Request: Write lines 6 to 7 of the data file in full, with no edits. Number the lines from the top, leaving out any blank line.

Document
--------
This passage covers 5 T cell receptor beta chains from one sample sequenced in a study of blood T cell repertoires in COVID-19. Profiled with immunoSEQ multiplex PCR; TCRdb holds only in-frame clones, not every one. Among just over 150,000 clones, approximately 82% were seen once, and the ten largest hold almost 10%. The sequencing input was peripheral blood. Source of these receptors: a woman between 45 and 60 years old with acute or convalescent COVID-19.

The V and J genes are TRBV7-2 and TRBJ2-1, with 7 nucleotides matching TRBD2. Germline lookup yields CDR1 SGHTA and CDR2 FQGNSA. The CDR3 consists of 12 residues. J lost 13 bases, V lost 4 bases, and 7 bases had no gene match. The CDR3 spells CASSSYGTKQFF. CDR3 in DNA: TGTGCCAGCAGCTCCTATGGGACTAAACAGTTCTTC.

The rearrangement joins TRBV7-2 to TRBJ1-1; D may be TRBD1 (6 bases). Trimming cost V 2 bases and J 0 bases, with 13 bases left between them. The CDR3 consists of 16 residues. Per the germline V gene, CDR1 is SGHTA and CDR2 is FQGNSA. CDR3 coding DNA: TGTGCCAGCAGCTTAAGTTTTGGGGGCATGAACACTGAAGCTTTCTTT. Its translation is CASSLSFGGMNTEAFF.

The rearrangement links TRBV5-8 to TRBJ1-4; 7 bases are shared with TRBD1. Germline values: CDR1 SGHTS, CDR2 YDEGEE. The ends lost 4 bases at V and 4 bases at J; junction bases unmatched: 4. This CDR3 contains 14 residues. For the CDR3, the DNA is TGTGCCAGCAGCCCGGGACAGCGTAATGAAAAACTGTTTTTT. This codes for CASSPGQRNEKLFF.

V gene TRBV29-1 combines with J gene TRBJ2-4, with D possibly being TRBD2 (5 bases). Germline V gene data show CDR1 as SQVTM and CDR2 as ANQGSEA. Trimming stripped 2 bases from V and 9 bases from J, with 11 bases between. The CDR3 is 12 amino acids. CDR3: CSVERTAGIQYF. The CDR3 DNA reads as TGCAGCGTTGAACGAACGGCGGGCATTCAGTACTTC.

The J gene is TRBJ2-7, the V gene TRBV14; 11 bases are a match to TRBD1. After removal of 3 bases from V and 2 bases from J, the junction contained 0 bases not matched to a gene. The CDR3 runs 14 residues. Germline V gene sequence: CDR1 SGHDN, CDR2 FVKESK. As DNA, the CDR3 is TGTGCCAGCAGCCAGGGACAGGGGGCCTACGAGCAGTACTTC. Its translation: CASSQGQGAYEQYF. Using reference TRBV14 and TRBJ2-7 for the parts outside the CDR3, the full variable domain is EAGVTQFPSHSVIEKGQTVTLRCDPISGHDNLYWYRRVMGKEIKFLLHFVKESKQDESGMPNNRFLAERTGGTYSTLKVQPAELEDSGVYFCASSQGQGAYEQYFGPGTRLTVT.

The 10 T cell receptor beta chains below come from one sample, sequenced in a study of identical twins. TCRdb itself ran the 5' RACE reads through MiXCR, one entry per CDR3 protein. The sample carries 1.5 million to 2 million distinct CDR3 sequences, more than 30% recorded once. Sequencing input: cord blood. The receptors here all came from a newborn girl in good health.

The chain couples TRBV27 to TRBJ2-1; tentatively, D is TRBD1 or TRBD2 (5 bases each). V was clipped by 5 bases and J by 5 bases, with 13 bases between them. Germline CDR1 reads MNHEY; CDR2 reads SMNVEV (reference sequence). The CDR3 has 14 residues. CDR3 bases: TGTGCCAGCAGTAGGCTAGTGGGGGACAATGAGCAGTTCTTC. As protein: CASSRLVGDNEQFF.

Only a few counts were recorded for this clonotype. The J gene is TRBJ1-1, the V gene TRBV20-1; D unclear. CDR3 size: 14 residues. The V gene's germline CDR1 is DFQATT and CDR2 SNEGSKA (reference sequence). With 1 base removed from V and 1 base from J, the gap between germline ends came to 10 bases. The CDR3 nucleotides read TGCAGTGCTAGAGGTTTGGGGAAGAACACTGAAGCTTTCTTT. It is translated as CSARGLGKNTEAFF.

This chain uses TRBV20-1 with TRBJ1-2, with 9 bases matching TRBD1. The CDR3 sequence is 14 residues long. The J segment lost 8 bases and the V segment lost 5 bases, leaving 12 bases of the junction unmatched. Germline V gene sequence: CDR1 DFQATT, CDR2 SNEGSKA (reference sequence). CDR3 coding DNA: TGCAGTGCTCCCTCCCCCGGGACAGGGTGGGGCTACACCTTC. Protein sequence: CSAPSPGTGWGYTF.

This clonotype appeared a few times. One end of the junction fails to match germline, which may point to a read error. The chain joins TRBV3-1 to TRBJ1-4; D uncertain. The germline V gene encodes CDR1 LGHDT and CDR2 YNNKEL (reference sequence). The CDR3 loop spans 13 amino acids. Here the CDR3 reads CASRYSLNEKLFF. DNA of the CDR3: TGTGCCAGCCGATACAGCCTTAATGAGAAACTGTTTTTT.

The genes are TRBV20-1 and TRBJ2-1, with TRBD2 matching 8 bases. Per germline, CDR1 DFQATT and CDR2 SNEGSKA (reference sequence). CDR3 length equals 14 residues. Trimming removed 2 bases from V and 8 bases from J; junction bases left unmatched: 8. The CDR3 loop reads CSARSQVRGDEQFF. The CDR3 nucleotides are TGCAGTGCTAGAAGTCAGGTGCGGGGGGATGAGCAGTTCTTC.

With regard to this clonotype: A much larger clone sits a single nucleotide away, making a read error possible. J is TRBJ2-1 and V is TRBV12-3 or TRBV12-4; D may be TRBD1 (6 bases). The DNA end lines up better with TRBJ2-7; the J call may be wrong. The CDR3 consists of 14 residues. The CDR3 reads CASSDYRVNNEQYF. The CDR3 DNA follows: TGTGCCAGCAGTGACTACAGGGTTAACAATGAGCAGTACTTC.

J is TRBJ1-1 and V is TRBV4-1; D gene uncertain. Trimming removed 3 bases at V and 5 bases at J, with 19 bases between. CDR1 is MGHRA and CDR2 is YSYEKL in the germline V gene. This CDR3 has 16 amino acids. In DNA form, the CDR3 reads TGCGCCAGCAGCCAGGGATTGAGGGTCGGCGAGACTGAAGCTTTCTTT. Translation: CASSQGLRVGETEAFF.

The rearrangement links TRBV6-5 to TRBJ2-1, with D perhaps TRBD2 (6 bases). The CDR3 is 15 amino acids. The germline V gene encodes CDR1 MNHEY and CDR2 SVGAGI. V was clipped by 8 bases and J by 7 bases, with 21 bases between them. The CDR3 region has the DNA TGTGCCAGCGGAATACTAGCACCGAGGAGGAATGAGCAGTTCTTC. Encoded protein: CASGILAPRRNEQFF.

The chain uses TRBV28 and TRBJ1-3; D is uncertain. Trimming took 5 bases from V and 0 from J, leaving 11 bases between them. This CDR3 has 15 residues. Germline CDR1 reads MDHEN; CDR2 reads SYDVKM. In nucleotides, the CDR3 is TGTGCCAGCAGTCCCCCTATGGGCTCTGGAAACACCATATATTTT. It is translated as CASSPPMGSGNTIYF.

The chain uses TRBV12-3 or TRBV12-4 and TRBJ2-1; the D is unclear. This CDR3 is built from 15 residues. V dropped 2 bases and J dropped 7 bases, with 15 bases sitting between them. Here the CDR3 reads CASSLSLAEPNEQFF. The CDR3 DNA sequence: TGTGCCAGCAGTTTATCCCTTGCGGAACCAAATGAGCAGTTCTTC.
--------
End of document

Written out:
The J gene is TRBJ2-7, the V gene TRBV14; 11 bases are a match to TRBD1. After removal of 3 bases from V and 2 bases from J, the junction contained 0 bases not matched to a gene. The CDR3 runs 14 residues. Germline V gene sequence: CDR1 SGHDN, CDR2 FVKESK. As DNA, the CDR3 is TGTGCCAGCAGCCAGGGACAGGGGGCCTACGAGCAGTACTTC. Its translation: CASSQGQGAYEQYF. Using reference TRBV14 and TRBJ2-7 for the parts outside the CDR3, the full variable domain is EAGVTQFPSHSVIEKGQTVTLRCDPISGHDNLYWYRRVMGKEIKFLLHFVKESKQDESGMPNNRFLAERTGGTYSTLKVQPAELEDSGVYFCASSQGQGAYEQYFGPGTRLTVT.

The 10 T cell receptor beta chains below come from one sample, sequenced in a study of identical twins. TCRdb itself ran the 5' RACE reads through MiXCR, one entry per CDR3 protein. The sample carries 1.5 million to 2 million distinct CDR3 sequences, more than 30% recorded once. Sequencing input: cord blood. The receptors here all came from a newborn girl in good health.